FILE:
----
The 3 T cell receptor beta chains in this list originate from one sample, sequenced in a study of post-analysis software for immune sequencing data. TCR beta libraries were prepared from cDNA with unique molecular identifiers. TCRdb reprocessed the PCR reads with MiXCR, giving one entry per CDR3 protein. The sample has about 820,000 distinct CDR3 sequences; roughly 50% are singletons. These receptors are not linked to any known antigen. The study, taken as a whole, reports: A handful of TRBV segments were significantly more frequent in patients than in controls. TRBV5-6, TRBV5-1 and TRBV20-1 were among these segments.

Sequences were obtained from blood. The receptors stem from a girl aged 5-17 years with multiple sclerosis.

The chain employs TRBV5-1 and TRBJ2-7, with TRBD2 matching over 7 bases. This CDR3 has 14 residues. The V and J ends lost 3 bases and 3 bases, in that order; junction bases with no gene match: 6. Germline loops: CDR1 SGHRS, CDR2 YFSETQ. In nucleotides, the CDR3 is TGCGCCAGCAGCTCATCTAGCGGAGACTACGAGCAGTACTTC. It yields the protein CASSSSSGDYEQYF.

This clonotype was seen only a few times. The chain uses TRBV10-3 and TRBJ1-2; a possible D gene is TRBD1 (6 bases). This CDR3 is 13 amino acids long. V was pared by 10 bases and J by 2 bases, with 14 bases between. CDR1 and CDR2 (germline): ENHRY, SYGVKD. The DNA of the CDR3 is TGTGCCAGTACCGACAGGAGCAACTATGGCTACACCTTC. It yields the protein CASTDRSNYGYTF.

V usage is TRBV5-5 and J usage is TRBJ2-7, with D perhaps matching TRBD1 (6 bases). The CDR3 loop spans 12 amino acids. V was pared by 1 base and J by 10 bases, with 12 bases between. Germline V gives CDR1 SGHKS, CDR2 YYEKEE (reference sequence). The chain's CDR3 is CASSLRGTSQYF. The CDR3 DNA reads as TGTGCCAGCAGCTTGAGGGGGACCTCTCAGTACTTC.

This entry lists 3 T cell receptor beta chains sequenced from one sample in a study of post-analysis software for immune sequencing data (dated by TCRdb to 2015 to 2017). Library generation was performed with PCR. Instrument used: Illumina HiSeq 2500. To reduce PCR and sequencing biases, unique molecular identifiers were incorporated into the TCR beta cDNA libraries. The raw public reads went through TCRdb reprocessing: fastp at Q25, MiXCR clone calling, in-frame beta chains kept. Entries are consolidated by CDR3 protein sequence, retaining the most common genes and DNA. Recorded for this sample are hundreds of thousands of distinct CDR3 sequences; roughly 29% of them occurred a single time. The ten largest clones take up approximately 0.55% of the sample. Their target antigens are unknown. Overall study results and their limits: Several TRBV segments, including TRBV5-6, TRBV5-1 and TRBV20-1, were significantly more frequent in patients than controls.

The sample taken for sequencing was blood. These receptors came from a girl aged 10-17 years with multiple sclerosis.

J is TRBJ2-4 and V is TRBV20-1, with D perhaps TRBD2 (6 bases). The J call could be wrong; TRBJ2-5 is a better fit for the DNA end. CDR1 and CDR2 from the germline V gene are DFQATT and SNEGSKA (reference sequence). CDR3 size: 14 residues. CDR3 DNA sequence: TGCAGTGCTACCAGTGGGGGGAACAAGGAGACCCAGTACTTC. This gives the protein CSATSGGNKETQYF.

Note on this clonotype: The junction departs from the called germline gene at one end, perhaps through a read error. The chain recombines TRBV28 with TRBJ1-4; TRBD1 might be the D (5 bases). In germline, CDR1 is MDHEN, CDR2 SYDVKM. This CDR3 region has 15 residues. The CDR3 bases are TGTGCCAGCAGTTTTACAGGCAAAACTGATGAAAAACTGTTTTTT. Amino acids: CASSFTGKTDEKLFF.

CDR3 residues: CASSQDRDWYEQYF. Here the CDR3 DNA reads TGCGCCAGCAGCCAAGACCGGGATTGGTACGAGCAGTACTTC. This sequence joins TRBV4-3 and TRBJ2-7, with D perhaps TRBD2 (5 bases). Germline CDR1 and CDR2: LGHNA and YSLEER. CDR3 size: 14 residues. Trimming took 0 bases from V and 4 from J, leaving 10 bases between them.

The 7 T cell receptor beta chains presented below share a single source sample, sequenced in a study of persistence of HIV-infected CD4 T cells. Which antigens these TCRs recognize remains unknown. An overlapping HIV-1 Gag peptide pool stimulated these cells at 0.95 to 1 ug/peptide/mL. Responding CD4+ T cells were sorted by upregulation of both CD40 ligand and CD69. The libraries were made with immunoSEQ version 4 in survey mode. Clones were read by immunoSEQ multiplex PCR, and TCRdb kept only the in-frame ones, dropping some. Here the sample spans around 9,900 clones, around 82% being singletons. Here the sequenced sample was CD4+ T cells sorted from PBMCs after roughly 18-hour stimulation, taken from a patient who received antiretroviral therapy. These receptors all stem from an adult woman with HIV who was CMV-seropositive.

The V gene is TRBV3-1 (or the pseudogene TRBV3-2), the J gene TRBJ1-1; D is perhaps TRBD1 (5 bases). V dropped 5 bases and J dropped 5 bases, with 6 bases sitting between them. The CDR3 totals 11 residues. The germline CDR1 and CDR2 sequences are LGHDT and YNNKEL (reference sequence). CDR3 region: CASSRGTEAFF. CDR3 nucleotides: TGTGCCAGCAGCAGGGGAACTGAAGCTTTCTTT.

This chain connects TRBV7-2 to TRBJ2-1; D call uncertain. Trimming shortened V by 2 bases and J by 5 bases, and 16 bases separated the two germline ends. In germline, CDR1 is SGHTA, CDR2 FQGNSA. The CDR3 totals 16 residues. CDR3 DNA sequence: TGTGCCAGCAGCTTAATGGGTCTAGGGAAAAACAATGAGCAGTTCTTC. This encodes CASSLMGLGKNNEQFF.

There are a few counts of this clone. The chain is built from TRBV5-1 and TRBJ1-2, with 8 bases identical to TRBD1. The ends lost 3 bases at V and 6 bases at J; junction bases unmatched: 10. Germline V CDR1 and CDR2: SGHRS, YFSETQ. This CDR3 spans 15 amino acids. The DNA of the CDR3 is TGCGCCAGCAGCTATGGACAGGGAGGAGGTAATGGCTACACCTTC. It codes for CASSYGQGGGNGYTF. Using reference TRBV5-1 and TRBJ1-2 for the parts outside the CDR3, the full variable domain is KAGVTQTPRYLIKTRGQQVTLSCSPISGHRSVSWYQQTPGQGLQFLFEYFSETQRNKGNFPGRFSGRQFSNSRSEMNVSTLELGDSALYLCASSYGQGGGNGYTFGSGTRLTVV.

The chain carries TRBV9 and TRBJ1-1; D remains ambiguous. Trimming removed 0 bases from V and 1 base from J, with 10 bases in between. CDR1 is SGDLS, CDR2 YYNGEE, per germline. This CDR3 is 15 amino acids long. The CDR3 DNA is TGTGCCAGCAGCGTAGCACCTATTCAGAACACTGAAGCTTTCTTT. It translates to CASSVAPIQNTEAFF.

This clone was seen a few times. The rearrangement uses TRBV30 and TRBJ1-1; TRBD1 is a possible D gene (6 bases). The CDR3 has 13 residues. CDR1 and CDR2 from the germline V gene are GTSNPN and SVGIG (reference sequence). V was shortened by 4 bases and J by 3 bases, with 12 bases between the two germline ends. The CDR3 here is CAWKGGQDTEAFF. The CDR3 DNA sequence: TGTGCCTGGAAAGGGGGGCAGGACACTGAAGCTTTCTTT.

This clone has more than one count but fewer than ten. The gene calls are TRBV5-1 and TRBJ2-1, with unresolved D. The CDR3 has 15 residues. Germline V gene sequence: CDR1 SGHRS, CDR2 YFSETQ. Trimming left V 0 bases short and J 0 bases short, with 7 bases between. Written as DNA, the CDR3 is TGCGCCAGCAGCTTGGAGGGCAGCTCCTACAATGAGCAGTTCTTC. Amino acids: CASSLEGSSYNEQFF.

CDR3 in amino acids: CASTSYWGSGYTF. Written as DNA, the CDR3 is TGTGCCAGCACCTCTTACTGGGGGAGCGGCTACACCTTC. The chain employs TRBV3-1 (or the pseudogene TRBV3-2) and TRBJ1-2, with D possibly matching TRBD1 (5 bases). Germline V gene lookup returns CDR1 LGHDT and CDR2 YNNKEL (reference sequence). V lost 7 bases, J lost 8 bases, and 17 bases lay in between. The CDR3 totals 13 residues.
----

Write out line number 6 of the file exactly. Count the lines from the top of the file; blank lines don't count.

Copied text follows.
This entry lists 3 T cell receptor beta chains sequenced from one sample in a study of post-analysis software for immune sequencing data (dated by TCRdb to 2015 to 2017). Library generation was performed with PCR. Instrument used: Illumina HiSeq 2500. To reduce PCR and sequencing biases, unique molecular identifiers were incorporated into the TCR beta cDNA libraries. The raw public reads went through TCRdb reprocessing: fastp at Q25, MiXCR clone calling, in-frame beta chains kept. Entries are consolidated by CDR3 protein sequence, retaining the most common genes and DNA. Recorded for this sample are hundreds of thousands of distinct CDR3 sequences; roughly 29% of them occurred a single time. The ten largest clones take up approximately 0.55% of the sample. Their target antigens are unknown. Overall study results and their limits: Several TRBV segments, including TRBV5-6, TRBV5-1 and TRBV20-1, were significantly more frequent in patients than controls.